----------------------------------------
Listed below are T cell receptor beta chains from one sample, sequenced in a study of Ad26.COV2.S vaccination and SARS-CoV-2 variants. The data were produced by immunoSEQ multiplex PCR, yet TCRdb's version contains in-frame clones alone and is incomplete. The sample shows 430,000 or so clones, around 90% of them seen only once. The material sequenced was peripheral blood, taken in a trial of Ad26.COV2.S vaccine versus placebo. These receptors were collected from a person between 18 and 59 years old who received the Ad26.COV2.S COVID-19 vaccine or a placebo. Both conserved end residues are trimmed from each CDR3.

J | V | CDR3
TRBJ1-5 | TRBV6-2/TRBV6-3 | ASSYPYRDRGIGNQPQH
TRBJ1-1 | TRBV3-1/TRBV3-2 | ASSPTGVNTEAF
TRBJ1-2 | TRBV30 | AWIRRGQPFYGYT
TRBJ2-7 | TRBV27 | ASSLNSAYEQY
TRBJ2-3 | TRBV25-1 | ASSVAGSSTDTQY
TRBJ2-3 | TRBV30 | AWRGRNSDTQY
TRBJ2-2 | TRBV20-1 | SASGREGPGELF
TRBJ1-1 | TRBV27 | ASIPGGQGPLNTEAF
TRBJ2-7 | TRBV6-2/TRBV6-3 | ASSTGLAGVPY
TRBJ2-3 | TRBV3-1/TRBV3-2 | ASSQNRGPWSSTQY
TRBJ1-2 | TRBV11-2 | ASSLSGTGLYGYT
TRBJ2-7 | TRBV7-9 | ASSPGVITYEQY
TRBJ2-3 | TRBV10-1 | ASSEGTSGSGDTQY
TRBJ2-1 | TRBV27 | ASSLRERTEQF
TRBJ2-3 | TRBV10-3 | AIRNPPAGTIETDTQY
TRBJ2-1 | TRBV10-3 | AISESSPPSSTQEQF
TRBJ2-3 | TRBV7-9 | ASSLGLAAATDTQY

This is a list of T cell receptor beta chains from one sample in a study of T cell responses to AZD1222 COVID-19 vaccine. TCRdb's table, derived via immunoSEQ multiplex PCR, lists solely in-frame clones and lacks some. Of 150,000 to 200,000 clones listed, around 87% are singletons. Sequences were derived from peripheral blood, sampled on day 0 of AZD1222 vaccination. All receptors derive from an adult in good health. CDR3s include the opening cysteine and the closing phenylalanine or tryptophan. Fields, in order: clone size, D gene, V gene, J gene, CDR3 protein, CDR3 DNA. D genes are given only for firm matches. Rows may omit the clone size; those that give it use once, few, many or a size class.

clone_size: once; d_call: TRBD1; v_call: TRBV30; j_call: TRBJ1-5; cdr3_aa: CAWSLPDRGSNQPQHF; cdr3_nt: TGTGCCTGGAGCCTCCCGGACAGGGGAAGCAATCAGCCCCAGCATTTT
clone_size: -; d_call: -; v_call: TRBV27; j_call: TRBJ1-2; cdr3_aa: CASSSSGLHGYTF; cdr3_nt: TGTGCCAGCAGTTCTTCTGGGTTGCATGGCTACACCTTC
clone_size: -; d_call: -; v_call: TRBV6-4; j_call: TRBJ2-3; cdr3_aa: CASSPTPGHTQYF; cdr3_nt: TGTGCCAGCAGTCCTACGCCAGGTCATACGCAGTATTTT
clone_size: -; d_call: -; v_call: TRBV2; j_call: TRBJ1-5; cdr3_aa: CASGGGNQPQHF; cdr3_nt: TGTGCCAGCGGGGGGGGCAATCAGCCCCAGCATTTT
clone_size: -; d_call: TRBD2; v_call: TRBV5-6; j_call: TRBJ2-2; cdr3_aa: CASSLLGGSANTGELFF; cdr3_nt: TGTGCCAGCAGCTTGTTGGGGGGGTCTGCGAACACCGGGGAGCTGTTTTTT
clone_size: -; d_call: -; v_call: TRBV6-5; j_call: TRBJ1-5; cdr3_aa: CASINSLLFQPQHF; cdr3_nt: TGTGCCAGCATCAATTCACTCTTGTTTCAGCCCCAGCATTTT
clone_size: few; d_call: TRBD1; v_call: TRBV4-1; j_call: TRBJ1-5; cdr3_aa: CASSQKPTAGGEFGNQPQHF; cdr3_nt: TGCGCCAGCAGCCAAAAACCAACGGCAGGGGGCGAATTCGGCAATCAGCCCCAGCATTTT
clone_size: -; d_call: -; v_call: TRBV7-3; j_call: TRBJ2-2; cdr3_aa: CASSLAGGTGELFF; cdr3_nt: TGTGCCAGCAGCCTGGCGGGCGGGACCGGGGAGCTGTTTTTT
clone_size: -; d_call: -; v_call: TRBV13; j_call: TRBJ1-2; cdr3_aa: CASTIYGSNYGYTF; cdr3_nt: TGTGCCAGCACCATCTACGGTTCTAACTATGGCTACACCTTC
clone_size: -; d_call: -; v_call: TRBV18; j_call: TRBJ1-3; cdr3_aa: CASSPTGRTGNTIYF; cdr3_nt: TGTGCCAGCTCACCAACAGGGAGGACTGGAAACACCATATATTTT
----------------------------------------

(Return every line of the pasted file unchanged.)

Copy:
Listed below are T cell receptor beta chains from one sample, sequenced in a study of Ad26.COV2.S vaccination and SARS-CoV-2 variants. The data were produced by immunoSEQ multiplex PCR, yet TCRdb's version contains in-frame clones alone and is incomplete. The sample shows 430,000 or so clones, around 90% of them seen only once. The material sequenced was peripheral blood, taken in a trial of Ad26.COV2.S vaccine versus placebo. These receptors were collected from a person between 18 and 59 years old who received the Ad26.COV2.S COVID-19 vaccine or a placebo. Both conserved end residues are trimmed from each CDR3.

J | V | CDR3
TRBJ1-5 | TRBV6-2/TRBV6-3 | ASSYPYRDRGIGNQPQH
TRBJ1-1 | TRBV3-1/TRBV3-2 | ASSPTGVNTEAF
TRBJ1-2 | TRBV30 | AWIRRGQPFYGYT
TRBJ2-7 | TRBV27 | ASSLNSAYEQY
TRBJ2-3 | TRBV25-1 | ASSVAGSSTDTQY
TRBJ2-3 | TRBV30 | AWRGRNSDTQY
TRBJ2-2 | TRBV20-1 | SASGREGPGELF
TRBJ1-1 | TRBV27 | ASIPGGQGPLNTEAF
TRBJ2-7 | TRBV6-2/TRBV6-3 | ASSTGLAGVPY
TRBJ2-3 | TRBV3-1/TRBV3-2 | ASSQNRGPWSSTQY
TRBJ1-2 | TRBV11-2 | ASSLSGTGLYGYT
TRBJ2-7 | TRBV7-9 | ASSPGVITYEQY
TRBJ2-3 | TRBV10-1 | ASSEGTSGSGDTQY
TRBJ2-1 | TRBV27 | ASSLRERTEQF
TRBJ2-3 | TRBV10-3 | AIRNPPAGTIETDTQY
TRBJ2-1 | TRBV10-3 | AISESSPPSSTQEQF
TRBJ2-3 | TRBV7-9 | ASSLGLAAATDTQY

This is a list of T cell receptor beta chains from one sample in a study of T cell responses to AZD1222 COVID-19 vaccine. TCRdb's table, derived via immunoSEQ multiplex PCR, lists solely in-frame clones and lacks some. Of 150,000 to 200,000 clones listed, around 87% are singletons. Sequences were derived from peripheral blood, sampled on day 0 of AZD1222 vaccination. All receptors derive from an adult in good health. CDR3s include the opening cysteine and the closing phenylalanine or tryptophan. Fields, in order: clone size, D gene, V gene, J gene, CDR3 protein, CDR3 DNA. D genes are given only for firm matches. Rows may omit the clone size; those that give it use once, few, many or a size class.

clone_size: once; d_call: TRBD1; v_call: TRBV30; j_call: TRBJ1-5; cdr3_aa: CAWSLPDRGSNQPQHF; cdr3_nt: TGTGCCTGGAGCCTCCCGGACAGGGGAAGCAATCAGCCCCAGCATTTT
clone_size: -; d_call: -; v_call: TRBV27; j_call: TRBJ1-2; cdr3_aa: CASSSSGLHGYTF; cdr3_nt: TGTGCCAGCAGTTCTTCTGGGTTGCATGGCTACACCTTC
clone_size: -; d_call: -; v_call: TRBV6-4; j_call: TRBJ2-3; cdr3_aa: CASSPTPGHTQYF; cdr3_nt: TGTGCCAGCAGTCCTACGCCAGGTCATACGCAGTATTTT
clone_size: -; d_call: -; v_call: TRBV2; j_call: TRBJ1-5; cdr3_aa: CASGGGNQPQHF; cdr3_nt: TGTGCCAGCGGGGGGGGCAATCAGCCCCAGCATTTT
clone_size: -; d_call: TRBD2; v_call: TRBV5-6; j_call: TRBJ2-2; cdr3_aa: CASSLLGGSANTGELFF; cdr3_nt: TGTGCCAGCAGCTTGTTGGGGGGGTCTGCGAACACCGGGGAGCTGTTTTTT
clone_size: -; d_call: -; v_call: TRBV6-5; j_call: TRBJ1-5; cdr3_aa: CASINSLLFQPQHF; cdr3_nt: TGTGCCAGCATCAATTCACTCTTGTTTCAGCCCCAGCATTTT
clone_size: few; d_call: TRBD1; v_call: TRBV4-1; j_call: TRBJ1-5; cdr3_aa: CASSQKPTAGGEFGNQPQHF; cdr3_nt: TGCGCCAGCAGCCAAAAACCAACGGCAGGGGGCGAATTCGGCAATCAGCCCCAGCATTTT
clone_size: -; d_call: -; v_call: TRBV7-3; j_call: TRBJ2-2; cdr3_aa: CASSLAGGTGELFF; cdr3_nt: TGTGCCAGCAGCCTGGCGGGCGGGACCGGGGAGCTGTTTTTT
clone_size: -; d_call: -; v_call: TRBV13; j_call: TRBJ1-2; cdr3_aa: CASTIYGSNYGYTF; cdr3_nt: TGTGCCAGCACCATCTACGGTTCTAACTATGGCTACACCTTC
clone_size: -; d_call: -; v_call: TRBV18; j_call: TRBJ1-3; cdr3_aa: CASSPTGRTGNTIYF; cdr3_nt: TGTGCCAGCTCACCAACAGGGAGGACTGGAAACACCATATATTTT